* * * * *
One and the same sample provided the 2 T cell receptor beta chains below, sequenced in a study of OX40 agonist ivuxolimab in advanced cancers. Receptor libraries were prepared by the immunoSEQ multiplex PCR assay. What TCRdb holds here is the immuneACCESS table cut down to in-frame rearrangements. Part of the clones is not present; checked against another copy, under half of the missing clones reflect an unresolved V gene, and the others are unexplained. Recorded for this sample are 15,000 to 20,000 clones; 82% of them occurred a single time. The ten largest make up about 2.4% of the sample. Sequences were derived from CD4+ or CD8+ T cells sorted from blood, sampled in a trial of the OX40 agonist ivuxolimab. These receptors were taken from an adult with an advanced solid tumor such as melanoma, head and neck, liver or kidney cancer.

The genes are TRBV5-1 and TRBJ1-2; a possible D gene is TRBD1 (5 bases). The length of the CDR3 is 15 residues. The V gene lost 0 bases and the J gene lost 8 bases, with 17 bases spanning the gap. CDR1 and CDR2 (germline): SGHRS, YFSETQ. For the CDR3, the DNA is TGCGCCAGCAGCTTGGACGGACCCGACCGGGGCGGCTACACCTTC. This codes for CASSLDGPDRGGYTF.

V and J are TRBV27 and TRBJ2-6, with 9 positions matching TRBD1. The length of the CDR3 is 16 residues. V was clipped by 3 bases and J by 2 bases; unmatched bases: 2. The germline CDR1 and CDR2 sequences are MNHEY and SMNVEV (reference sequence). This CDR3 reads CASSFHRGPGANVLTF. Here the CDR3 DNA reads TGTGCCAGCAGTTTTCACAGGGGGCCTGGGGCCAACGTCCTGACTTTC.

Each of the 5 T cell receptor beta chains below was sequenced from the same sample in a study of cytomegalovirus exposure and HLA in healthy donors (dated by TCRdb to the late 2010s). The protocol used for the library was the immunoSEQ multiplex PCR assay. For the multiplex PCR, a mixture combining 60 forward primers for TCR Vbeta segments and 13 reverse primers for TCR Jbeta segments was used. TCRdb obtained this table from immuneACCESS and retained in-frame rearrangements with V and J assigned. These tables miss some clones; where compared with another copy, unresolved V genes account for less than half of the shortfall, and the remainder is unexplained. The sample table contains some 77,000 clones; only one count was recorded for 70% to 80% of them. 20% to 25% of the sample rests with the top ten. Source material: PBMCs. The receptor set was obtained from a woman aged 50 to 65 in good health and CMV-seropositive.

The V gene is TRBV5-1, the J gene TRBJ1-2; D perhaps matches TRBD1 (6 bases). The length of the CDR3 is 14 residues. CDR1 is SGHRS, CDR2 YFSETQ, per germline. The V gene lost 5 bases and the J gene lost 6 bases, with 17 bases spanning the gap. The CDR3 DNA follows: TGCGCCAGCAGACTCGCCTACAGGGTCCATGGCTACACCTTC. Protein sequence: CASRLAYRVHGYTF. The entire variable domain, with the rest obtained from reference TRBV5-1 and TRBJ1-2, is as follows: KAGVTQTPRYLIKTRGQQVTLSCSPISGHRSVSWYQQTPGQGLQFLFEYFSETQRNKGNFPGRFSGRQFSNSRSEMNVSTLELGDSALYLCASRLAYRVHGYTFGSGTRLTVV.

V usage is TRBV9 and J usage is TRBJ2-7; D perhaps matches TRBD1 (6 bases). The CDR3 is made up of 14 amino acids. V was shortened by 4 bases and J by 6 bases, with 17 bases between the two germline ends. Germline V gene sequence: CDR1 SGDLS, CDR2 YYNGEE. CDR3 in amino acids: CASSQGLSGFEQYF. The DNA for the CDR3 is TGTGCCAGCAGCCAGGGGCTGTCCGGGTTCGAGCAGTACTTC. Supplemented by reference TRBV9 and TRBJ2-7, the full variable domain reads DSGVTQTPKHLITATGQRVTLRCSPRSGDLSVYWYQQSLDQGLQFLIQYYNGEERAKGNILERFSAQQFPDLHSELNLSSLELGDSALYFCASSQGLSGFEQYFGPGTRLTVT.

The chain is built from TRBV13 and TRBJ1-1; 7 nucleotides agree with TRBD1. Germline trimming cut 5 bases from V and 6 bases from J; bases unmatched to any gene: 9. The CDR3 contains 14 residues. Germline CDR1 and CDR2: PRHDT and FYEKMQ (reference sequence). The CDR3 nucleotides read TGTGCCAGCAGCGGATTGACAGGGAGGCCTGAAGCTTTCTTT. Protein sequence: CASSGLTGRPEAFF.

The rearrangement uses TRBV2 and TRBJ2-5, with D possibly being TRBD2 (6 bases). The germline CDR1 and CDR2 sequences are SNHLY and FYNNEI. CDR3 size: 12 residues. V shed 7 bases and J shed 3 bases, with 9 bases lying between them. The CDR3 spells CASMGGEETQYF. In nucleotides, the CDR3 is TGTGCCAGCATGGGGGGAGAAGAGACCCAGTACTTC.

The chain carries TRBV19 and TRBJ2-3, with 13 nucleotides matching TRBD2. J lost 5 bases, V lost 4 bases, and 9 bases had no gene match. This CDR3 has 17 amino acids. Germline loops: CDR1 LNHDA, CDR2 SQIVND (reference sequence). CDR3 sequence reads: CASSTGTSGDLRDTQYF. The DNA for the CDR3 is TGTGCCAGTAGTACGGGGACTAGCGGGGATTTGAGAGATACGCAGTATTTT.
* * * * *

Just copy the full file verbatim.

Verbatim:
One and the same sample provided the 2 T cell receptor beta chains below, sequenced in a study of OX40 agonist ivuxolimab in advanced cancers. Receptor libraries were prepared by the immunoSEQ multiplex PCR assay. What TCRdb holds here is the immuneACCESS table cut down to in-frame rearrangements. Part of the clones is not present; checked against another copy, under half of the missing clones reflect an unresolved V gene, and the others are unexplained. Recorded for this sample are 15,000 to 20,000 clones; 82% of them occurred a single time. The ten largest make up about 2.4% of the sample. Sequences were derived from CD4+ or CD8+ T cells sorted from blood, sampled in a trial of the OX40 agonist ivuxolimab. These receptors were taken from an adult with an advanced solid tumor such as melanoma, head and neck, liver or kidney cancer.

The genes are TRBV5-1 and TRBJ1-2; a possible D gene is TRBD1 (5 bases). The length of the CDR3 is 15 residues. The V gene lost 0 bases and the J gene lost 8 bases, with 17 bases spanning the gap. CDR1 and CDR2 (germline): SGHRS, YFSETQ. For the CDR3, the DNA is TGCGCCAGCAGCTTGGACGGACCCGACCGGGGCGGCTACACCTTC. This codes for CASSLDGPDRGGYTF.

V and J are TRBV27 and TRBJ2-6, with 9 positions matching TRBD1. The length of the CDR3 is 16 residues. V was clipped by 3 bases and J by 2 bases; unmatched bases: 2. The germline CDR1 and CDR2 sequences are MNHEY and SMNVEV (reference sequence). This CDR3 reads CASSFHRGPGANVLTF. Here the CDR3 DNA reads TGTGCCAGCAGTTTTCACAGGGGGCCTGGGGCCAACGTCCTGACTTTC.

Each of the 5 T cell receptor beta chains below was sequenced from the same sample in a study of cytomegalovirus exposure and HLA in healthy donors (dated by TCRdb to the late 2010s). The protocol used for the library was the immunoSEQ multiplex PCR assay. For the multiplex PCR, a mixture combining 60 forward primers for TCR Vbeta segments and 13 reverse primers for TCR Jbeta segments was used. TCRdb obtained this table from immuneACCESS and retained in-frame rearrangements with V and J assigned. These tables miss some clones; where compared with another copy, unresolved V genes account for less than half of the shortfall, and the remainder is unexplained. The sample table contains some 77,000 clones; only one count was recorded for 70% to 80% of them. 20% to 25% of the sample rests with the top ten. Source material: PBMCs. The receptor set was obtained from a woman aged 50 to 65 in good health and CMV-seropositive.

The V gene is TRBV5-1, the J gene TRBJ1-2; D perhaps matches TRBD1 (6 bases). The length of the CDR3 is 14 residues. CDR1 is SGHRS, CDR2 YFSETQ, per germline. The V gene lost 5 bases and the J gene lost 6 bases, with 17 bases spanning the gap. The CDR3 DNA follows: TGCGCCAGCAGACTCGCCTACAGGGTCCATGGCTACACCTTC. Protein sequence: CASRLAYRVHGYTF. The entire variable domain, with the rest obtained from reference TRBV5-1 and TRBJ1-2, is as follows: KAGVTQTPRYLIKTRGQQVTLSCSPISGHRSVSWYQQTPGQGLQFLFEYFSETQRNKGNFPGRFSGRQFSNSRSEMNVSTLELGDSALYLCASRLAYRVHGYTFGSGTRLTVV.

V usage is TRBV9 and J usage is TRBJ2-7; D perhaps matches TRBD1 (6 bases). The CDR3 is made up of 14 amino acids. V was shortened by 4 bases and J by 6 bases, with 17 bases between the two germline ends. Germline V gene sequence: CDR1 SGDLS, CDR2 YYNGEE. CDR3 in amino acids: CASSQGLSGFEQYF. The DNA for the CDR3 is TGTGCCAGCAGCCAGGGGCTGTCCGGGTTCGAGCAGTACTTC. Supplemented by reference TRBV9 and TRBJ2-7, the full variable domain reads DSGVTQTPKHLITATGQRVTLRCSPRSGDLSVYWYQQSLDQGLQFLIQYYNGEERAKGNILERFSAQQFPDLHSELNLSSLELGDSALYFCASSQGLSGFEQYFGPGTRLTVT.

The chain is built from TRBV13 and TRBJ1-1; 7 nucleotides agree with TRBD1. Germline trimming cut 5 bases from V and 6 bases from J; bases unmatched to any gene: 9. The CDR3 contains 14 residues. Germline CDR1 and CDR2: PRHDT and FYEKMQ (reference sequence). The CDR3 nucleotides read TGTGCCAGCAGCGGATTGACAGGGAGGCCTGAAGCTTTCTTT. Protein sequence: CASSGLTGRPEAFF.

The rearrangement uses TRBV2 and TRBJ2-5, with D possibly being TRBD2 (6 bases). The germline CDR1 and CDR2 sequences are SNHLY and FYNNEI. CDR3 size: 12 residues. V shed 7 bases and J shed 3 bases, with 9 bases lying between them. The CDR3 spells CASMGGEETQYF. In nucleotides, the CDR3 is TGTGCCAGCATGGGGGGAGAAGAGACCCAGTACTTC.

The chain carries TRBV19 and TRBJ2-3, with 13 nucleotides matching TRBD2. J lost 5 bases, V lost 4 bases, and 9 bases had no gene match. This CDR3 has 17 amino acids. Germline loops: CDR1 LNHDA, CDR2 SQIVND (reference sequence). CDR3 sequence reads: CASSTGTSGDLRDTQYF. The DNA for the CDR3 is TGTGCCAGTAGTACGGGGACTAGCGGGGATTTGAGAGATACGCAGTATTTT.